Metal Stitching: Why we Use the Best Stitching Pins in Existence Today

The Castmaster stitching pins that we use for our metal stitching repairs are manufactured by Lock-N-Stitch in the United States. They feature the patented Spiralhook thread, which makes them the best choice to carry out very strong, permanent metal stitching repairs.

This animation shows the working principle of the Spiralhook thread and explains why, unlike other products, these stitching pins do not create a radial spreading force during tightening.

 

These stitching pins are available in various diameters and lengths and are suitable to repair cast iron, steel, aluminium and bronze parts that are from 4 to 200 mm (1/6 to 8 inches) thick.

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QuantiServ at the Sea Asia 2017 Exhibition in Singapore

Sea Asia Exhibition 4Our participation at the recently held Sea Asia 2017 in Singapore was a big success. We displayed our metal stitching and in-situ machining solutions, as well as the refurbishment of four-stroke cylinder covers by furnace brazing, which we are particularly proud of. These solutions created quite a lot of customer interest and led to many interesting discussions.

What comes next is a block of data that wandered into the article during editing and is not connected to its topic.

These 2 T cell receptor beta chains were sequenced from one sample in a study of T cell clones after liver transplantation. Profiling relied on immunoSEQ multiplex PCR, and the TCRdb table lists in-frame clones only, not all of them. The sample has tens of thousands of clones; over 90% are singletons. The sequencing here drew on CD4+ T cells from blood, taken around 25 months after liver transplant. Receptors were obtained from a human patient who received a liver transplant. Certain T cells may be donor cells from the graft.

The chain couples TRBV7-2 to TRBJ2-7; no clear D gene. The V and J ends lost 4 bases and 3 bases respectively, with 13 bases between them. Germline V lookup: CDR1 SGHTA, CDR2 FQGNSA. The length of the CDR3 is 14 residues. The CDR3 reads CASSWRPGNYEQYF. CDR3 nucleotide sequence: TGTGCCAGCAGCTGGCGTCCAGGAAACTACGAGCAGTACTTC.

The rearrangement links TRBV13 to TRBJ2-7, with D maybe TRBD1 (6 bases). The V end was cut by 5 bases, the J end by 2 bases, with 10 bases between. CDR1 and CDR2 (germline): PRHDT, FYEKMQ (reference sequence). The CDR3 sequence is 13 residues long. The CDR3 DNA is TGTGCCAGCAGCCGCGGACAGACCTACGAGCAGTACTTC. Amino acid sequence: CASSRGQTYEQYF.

Our next stop will be the Norshipping Exhibition in Oslo, 30 May – 02 June 2017, where we will be at booth D 05-34. Come and visit us there.

Crank pin machining mock-up

Crank pin in-situ machining mock-up

Furnace brazed 32-bore 4-stroke cylinder cover

Furnace brazed 32-bore 4-stroke cylinder cover

Fully reconditioned 35-bore 2-stroke cylinder cover

Fully reconditioned 35-bore 2-stroke cylinder cover

No job too small – if it solves the customer’s problem

No job too small – if is solves the customer’s problem

A ship’s crew received a new cylinder liner in a mid-eastern port. Unfortunately, while lifting it onto the vessel, a sling came lose and the liner crashed hard on to the deck. Luckily no one was injured, but it caused a piece of cast iron at the circumference to be chipped off, rendering the liner unusable.

Instead of scrapping the liner, the Superintendent contacted QuantiServ and sent us pictures. After we confirmed that we could salvage the liner, he shipped it to our workshop in the Netherlands.

repair-mill

There our skilled machinists milled off a section of the liner and confirmed that there were no further cracks in the material. They then produced on a CNC milling machine a new piece that perfectly resembled the size and shape of the missing material. This they locked in place with glue and screws, thus saving a liner that otherwise would had to be scrapped.